GLASGOW is to be free of ‘unnecessary’ plastic by 2030, according to a new council strategy plan.
The Glasgow City Council plastics reduction strategy sets out a 24-point action plan for preventing and reducing the amount of plastic used and disposed of in the city.
The proposed initial action plan includes a study on the feasibility of a city-wide ban on ‘certain’ single-use plastic items, developing a first plastic-free shopping zone, increasing the number of free top-up taps for refilling water bottles, supporting projects that remove plastics from Glasgow’s waterways, and exploring the logistics of opening a plastic-free school.
Plans have also been proposed to tighten up legislation on items such as plastic bags and packaging, which would be accompanied by with an education campaign on how to reduce, reuse and recycle plastic.
Andy Waddell, director of operations for the council’s neighbourhoods and sustainability department, said, “Plastic has become ever present feature of modern life and it has any number of vital applications. From medical equipment to car safety features, computers and wheelie bins, plastic shows it usefulness time and time again.
“But we do live in a throwaway society and we do take for granted the impact that flows from treating so many plastic products as instantly disposable. The Plastic Reduction Strategy is therefore about seeking alternatives to plastic but also an alternative approach to how we use plastic itself.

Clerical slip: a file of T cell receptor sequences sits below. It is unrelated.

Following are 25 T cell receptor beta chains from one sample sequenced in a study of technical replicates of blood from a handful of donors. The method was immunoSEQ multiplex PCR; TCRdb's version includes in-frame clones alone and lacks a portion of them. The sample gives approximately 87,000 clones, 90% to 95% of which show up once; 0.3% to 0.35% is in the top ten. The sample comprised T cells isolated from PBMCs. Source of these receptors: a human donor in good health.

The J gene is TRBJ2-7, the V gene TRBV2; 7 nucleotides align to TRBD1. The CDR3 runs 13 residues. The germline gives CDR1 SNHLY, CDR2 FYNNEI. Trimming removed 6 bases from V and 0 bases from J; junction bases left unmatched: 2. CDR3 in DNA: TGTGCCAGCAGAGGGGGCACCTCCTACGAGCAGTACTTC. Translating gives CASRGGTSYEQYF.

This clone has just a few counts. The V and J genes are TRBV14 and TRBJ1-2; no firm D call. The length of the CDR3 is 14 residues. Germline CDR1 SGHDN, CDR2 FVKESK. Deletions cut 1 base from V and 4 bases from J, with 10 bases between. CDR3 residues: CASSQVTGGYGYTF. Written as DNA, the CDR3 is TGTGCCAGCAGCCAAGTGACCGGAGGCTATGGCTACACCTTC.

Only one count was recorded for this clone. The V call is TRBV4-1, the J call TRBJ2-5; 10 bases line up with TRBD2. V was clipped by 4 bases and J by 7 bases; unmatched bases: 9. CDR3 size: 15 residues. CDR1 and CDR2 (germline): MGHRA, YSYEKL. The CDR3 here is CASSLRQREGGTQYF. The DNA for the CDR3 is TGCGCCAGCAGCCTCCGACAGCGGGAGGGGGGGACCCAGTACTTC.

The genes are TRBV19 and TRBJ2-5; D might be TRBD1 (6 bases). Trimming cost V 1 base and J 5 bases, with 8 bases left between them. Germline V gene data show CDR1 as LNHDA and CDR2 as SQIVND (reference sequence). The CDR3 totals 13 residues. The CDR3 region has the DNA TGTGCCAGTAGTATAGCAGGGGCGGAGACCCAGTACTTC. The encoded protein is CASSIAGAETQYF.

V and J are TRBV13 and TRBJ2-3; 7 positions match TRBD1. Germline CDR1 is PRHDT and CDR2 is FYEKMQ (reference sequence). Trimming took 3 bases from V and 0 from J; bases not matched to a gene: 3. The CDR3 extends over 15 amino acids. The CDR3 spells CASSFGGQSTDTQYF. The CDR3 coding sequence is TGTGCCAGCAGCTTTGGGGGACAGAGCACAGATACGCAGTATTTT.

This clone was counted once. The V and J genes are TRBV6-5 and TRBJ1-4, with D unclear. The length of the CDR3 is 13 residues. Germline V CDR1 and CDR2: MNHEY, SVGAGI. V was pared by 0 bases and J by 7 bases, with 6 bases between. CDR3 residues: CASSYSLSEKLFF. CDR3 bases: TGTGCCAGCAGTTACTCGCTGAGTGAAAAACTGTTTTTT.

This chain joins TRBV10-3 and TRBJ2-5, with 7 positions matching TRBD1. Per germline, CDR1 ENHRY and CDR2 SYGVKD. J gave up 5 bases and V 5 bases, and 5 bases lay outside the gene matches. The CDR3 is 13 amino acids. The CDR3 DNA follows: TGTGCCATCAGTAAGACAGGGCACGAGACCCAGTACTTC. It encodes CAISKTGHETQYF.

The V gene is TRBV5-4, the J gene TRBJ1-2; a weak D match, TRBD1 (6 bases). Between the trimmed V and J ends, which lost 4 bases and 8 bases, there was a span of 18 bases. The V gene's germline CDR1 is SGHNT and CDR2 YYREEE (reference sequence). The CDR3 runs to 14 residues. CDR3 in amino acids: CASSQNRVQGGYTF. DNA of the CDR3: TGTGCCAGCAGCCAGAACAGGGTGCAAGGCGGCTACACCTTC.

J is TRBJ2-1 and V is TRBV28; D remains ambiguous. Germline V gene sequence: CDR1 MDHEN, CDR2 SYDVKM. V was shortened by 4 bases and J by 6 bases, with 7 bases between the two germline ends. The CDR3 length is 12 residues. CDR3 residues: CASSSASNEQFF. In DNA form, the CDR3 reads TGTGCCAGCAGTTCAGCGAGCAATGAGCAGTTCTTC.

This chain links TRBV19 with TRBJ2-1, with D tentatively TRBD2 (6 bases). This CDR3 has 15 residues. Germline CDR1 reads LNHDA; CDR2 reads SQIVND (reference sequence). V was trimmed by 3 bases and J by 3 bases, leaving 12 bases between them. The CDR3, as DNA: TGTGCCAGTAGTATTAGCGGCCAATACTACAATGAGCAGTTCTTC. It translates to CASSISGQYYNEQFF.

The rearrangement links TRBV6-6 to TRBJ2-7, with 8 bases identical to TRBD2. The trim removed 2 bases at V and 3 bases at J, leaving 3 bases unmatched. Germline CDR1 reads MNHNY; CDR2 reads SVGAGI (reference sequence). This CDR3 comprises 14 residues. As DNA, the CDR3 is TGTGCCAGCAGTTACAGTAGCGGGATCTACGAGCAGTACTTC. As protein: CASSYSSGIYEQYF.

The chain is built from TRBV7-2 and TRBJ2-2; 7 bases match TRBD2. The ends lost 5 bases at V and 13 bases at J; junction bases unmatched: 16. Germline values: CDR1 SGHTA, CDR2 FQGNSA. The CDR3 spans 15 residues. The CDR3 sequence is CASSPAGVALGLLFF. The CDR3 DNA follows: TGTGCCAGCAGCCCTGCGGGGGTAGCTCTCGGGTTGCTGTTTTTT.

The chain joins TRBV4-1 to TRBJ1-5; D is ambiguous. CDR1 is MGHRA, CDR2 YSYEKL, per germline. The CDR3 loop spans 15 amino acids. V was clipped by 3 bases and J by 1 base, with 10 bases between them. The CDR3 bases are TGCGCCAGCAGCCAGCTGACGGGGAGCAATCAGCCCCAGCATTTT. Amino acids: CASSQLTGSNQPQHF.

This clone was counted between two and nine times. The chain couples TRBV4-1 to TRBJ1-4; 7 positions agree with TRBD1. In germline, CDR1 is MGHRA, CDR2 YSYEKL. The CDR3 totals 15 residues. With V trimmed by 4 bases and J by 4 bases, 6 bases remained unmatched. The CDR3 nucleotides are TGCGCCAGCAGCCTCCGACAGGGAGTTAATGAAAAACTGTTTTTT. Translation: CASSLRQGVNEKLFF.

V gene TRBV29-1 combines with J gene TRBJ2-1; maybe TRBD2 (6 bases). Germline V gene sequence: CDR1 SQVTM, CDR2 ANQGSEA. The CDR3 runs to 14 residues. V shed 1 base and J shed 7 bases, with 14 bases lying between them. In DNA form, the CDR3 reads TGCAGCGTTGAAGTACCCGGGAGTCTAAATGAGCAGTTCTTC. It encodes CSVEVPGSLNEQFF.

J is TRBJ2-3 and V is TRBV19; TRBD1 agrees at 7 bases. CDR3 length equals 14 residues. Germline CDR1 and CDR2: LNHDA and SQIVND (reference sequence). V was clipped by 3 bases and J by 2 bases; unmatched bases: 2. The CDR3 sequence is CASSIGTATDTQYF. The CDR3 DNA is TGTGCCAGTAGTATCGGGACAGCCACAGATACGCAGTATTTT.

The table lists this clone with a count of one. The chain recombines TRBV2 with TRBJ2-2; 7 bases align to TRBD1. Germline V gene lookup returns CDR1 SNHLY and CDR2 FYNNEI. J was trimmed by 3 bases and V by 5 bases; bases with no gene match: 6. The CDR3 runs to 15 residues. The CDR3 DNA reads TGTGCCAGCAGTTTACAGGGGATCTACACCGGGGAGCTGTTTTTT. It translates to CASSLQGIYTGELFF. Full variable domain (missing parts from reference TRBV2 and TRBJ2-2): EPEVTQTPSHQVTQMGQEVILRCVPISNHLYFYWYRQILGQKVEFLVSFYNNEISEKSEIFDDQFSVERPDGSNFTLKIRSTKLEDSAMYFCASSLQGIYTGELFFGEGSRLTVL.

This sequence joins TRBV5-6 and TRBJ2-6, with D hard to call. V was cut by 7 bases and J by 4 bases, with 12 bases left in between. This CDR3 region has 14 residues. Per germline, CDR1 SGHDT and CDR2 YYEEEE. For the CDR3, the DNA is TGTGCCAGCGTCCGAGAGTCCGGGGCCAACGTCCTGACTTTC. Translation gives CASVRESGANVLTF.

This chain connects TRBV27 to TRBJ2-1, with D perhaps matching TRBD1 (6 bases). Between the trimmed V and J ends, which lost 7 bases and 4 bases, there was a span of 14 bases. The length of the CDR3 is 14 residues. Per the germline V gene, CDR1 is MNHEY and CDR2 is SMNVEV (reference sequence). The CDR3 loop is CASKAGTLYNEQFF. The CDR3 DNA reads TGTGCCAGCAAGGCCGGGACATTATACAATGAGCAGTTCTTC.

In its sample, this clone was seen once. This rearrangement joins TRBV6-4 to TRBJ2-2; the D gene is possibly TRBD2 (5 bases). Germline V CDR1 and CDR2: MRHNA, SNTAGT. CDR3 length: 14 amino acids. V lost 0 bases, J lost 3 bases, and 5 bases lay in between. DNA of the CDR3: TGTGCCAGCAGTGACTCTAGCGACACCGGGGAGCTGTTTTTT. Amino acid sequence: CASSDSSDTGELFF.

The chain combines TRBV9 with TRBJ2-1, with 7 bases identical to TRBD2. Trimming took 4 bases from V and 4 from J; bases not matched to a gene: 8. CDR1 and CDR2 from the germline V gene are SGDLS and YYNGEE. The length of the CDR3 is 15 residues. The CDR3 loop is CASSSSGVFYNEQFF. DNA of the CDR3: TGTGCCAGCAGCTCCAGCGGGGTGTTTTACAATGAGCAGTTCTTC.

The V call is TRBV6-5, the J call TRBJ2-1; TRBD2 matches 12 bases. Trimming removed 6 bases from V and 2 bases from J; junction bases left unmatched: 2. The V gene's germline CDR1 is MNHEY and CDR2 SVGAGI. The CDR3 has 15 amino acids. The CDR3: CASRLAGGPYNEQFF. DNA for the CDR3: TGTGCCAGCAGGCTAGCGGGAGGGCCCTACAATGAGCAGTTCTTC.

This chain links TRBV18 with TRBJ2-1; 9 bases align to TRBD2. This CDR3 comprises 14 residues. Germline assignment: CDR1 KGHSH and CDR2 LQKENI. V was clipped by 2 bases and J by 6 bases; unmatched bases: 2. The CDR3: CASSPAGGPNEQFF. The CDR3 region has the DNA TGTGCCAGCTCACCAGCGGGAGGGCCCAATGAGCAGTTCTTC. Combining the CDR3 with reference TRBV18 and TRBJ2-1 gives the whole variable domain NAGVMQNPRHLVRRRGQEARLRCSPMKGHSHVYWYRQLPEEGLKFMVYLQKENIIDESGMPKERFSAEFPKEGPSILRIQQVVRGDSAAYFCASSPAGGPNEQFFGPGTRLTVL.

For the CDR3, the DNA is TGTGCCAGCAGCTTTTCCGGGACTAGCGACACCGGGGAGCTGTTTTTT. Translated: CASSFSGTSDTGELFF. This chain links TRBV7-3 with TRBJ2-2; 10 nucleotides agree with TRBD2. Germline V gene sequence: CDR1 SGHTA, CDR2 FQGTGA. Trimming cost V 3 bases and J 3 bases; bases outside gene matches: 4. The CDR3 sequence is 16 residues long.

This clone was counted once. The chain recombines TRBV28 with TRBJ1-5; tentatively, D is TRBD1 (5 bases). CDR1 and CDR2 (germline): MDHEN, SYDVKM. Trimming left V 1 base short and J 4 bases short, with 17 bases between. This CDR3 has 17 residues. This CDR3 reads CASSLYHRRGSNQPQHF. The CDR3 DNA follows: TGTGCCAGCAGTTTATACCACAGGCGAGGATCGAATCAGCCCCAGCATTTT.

“Plastic clearly has its place, but aiming to end the unnecessary use of plastic will have a significant positive impact on the environment. There is already a huge amount of scope for our habits to change and technology is changing so quickly that our norms will be transformed in the years ahead.
“The action plan sets a course for rapid change in the initial stages and we intend to update our plans on a regular basis. This will help us gather momentum but also refine and strengthen the strategy over its lifespan. The action proposed in the strategy can help Glasgow maintain its position in the UK and across Europe as a leading local authority on sustainability issues.”